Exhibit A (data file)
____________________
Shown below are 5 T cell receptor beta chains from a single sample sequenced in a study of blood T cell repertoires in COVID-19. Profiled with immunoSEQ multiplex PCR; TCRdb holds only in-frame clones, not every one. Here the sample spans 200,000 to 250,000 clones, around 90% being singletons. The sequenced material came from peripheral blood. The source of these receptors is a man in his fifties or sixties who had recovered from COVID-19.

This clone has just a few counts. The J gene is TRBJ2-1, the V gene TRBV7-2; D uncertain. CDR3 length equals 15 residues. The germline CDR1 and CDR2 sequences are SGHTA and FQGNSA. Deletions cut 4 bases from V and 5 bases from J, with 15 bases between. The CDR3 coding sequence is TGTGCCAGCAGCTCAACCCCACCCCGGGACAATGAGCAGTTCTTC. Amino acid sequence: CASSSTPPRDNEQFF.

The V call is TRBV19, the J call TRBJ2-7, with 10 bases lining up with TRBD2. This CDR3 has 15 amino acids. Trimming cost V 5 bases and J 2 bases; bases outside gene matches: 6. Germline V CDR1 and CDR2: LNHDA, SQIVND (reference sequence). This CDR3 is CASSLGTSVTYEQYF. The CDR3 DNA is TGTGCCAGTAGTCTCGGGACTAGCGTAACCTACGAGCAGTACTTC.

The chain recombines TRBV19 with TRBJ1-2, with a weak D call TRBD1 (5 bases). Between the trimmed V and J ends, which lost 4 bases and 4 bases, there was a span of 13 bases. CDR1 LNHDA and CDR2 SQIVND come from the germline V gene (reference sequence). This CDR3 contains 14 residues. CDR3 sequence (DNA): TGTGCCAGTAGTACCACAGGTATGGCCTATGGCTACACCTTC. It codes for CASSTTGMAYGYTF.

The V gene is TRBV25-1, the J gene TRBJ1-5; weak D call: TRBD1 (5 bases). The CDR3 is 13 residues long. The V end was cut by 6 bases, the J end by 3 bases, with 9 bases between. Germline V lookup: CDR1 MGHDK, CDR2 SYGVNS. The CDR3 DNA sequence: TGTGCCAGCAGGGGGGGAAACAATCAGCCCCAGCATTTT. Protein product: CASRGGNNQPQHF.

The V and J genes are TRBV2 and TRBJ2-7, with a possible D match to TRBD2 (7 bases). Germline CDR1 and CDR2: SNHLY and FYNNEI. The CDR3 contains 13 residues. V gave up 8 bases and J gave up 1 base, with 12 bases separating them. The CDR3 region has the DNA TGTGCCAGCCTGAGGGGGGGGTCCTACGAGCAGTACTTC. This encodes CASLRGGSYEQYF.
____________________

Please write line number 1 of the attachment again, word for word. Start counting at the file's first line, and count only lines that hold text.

Shown below are 5 T cell receptor beta chains from a single sample sequenced in a study of blood T cell repertoires in COVID-19. Profiled with immunoSEQ multiplex PCR; TCRdb holds only in-frame clones, not every one. Here the sample spans 200,000 to 250,000 clones, around 90% being singletons. The sequenced material came from peripheral blood. The source of these receptors is a man in his fifties or sixties who had recovered from COVID-19.